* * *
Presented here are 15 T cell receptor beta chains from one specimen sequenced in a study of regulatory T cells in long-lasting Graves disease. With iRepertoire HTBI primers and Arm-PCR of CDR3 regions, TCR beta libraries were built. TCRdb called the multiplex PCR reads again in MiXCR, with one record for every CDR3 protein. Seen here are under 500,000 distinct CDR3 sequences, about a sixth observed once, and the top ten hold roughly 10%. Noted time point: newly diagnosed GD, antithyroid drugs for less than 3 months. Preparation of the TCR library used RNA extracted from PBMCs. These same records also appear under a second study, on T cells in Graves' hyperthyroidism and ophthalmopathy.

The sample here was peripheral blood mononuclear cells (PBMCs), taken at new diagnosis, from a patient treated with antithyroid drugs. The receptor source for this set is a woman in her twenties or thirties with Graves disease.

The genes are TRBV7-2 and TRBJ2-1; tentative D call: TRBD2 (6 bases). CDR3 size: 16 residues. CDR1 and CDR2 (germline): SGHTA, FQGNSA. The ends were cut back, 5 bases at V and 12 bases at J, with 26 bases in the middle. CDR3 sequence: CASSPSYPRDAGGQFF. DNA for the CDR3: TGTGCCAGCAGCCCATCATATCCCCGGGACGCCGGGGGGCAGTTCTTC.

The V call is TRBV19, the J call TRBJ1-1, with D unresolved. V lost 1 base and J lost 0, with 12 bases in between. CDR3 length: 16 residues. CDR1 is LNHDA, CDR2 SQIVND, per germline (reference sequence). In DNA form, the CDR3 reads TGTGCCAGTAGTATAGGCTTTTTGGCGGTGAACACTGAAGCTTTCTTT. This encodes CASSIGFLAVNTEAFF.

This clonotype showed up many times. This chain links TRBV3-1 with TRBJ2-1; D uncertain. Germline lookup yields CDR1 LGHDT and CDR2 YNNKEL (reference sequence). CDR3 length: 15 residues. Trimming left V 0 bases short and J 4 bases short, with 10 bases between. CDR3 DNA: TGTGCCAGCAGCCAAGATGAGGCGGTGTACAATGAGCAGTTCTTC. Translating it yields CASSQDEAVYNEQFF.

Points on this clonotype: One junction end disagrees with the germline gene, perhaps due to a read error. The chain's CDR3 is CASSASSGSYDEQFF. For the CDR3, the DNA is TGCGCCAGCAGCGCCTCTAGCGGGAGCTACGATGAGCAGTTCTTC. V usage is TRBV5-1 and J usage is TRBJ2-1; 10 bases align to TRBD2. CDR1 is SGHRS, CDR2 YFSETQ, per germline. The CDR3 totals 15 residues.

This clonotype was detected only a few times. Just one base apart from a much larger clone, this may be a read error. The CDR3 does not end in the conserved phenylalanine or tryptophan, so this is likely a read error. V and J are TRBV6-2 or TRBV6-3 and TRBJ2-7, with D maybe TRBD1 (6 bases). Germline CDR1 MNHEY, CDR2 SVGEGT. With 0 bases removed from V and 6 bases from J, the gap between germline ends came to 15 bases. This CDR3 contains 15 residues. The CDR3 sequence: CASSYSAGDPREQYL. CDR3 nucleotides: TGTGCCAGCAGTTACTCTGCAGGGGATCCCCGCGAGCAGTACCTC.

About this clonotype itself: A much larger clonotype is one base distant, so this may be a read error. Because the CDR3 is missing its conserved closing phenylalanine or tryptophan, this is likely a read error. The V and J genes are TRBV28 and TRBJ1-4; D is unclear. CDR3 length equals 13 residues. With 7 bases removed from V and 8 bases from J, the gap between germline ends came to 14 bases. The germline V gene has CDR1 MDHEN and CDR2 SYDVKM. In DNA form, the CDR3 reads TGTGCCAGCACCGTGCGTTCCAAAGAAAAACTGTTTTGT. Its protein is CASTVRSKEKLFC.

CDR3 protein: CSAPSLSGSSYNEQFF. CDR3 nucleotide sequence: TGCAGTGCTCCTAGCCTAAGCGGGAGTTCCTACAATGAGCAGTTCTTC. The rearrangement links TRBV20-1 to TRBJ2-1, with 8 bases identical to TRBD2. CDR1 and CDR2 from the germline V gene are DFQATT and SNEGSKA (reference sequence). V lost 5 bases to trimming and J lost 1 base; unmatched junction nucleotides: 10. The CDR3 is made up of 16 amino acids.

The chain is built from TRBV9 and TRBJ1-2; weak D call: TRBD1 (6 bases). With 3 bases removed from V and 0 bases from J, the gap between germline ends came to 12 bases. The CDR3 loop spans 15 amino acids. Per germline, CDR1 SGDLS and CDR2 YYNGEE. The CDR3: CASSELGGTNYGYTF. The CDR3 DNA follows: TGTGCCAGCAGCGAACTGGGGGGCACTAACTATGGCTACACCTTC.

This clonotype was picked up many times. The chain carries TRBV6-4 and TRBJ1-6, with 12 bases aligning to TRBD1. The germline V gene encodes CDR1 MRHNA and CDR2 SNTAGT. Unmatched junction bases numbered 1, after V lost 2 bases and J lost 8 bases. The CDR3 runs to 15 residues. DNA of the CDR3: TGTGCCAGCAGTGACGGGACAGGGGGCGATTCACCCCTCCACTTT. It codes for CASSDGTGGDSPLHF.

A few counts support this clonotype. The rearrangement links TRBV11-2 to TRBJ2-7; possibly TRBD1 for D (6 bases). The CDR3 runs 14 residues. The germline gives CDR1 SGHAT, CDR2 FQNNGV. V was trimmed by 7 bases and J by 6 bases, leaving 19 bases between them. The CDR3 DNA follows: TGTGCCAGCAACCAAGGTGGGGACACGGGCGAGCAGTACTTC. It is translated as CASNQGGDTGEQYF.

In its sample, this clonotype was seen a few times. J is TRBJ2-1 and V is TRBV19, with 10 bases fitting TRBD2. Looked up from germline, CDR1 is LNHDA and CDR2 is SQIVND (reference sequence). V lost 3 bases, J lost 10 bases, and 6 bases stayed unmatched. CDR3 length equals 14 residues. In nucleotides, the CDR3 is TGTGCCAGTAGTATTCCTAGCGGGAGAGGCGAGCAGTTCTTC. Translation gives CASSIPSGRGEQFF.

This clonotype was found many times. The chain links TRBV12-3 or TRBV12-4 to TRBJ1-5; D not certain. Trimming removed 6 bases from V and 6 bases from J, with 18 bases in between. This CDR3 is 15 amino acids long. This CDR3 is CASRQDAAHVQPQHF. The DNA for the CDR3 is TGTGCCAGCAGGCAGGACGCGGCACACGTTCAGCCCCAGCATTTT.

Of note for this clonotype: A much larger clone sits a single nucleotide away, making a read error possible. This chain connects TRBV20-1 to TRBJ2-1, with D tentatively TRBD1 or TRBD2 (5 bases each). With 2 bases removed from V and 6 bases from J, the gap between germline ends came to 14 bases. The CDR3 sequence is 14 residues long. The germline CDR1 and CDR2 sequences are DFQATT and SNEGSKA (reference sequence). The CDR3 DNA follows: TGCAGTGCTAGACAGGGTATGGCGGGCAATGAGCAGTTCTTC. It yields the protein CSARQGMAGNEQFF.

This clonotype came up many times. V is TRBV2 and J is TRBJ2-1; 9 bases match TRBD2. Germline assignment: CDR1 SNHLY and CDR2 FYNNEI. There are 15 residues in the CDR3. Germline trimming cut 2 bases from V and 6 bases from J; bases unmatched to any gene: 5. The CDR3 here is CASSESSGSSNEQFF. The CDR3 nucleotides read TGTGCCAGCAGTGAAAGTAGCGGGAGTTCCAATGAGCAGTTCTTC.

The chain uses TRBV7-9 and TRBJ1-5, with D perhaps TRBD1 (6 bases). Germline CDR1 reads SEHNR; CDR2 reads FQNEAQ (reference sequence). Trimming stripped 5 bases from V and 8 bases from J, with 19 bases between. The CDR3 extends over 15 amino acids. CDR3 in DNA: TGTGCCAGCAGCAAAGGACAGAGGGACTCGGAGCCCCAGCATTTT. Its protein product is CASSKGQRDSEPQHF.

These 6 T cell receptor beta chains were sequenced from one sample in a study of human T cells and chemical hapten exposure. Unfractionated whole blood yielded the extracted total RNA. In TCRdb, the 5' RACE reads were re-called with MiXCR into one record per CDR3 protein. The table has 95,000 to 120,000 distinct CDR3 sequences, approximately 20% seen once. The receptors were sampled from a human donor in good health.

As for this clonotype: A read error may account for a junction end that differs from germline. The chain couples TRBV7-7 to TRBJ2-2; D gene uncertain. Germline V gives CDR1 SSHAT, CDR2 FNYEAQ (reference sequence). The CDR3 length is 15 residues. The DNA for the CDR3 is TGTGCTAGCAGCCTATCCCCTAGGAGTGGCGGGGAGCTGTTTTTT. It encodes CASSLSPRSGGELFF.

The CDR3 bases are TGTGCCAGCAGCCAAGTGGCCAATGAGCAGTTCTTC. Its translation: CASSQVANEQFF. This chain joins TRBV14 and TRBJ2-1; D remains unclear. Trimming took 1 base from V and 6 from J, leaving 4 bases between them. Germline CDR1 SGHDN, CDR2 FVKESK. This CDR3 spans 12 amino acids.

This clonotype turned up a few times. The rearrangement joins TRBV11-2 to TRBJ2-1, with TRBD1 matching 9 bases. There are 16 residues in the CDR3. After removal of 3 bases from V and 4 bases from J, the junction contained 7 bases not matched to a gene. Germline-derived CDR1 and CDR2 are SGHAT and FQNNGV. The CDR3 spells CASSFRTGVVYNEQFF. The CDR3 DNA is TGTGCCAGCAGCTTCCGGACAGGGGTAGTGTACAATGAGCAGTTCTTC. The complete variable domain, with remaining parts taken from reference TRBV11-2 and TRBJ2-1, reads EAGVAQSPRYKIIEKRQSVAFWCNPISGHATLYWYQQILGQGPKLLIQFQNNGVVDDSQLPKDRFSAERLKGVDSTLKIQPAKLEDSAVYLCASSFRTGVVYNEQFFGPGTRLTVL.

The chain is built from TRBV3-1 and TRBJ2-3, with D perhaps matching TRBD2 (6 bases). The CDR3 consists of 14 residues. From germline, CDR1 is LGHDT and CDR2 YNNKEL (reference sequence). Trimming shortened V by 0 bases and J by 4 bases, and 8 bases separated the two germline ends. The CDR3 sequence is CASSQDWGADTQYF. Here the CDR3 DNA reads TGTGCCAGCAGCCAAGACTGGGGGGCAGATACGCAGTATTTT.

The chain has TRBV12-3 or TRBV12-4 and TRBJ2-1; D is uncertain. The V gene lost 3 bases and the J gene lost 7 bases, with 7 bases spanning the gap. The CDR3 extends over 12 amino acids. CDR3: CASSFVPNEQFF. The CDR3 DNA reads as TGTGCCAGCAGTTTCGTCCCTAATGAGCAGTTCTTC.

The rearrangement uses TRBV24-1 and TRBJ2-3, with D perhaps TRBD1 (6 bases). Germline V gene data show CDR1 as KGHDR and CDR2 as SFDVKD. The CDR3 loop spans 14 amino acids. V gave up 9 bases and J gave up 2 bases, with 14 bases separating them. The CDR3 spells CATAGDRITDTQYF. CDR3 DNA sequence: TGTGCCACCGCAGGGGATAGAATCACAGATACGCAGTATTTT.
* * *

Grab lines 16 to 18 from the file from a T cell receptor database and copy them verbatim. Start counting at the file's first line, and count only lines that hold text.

This clonotype came up many times. V is TRBV2 and J is TRBJ2-1; 9 bases match TRBD2. Germline assignment: CDR1 SNHLY and CDR2 FYNNEI. There are 15 residues in the CDR3. Germline trimming cut 2 bases from V and 6 bases from J; bases unmatched to any gene: 5. The CDR3 here is CASSESSGSSNEQFF. The CDR3 nucleotides read TGTGCCAGCAGTGAAAGTAGCGGGAGTTCCAATGAGCAGTTCTTC.

The chain uses TRBV7-9 and TRBJ1-5, with D perhaps TRBD1 (6 bases). Germline CDR1 reads SEHNR; CDR2 reads FQNEAQ (reference sequence). Trimming stripped 5 bases from V and 8 bases from J, with 19 bases between. The CDR3 extends over 15 amino acids. CDR3 in DNA: TGTGCCAGCAGCAAAGGACAGAGGGACTCGGAGCCCCAGCATTTT. Its protein product is CASSKGQRDSEPQHF.

These 6 T cell receptor beta chains were sequenced from one sample in a study of human T cells and chemical hapten exposure. Unfractionated whole blood yielded the extracted total RNA. In TCRdb, the 5' RACE reads were re-called with MiXCR into one record per CDR3 protein. The table has 95,000 to 120,000 distinct CDR3 sequences, approximately 20% seen once. The receptors were sampled from a human donor in good health.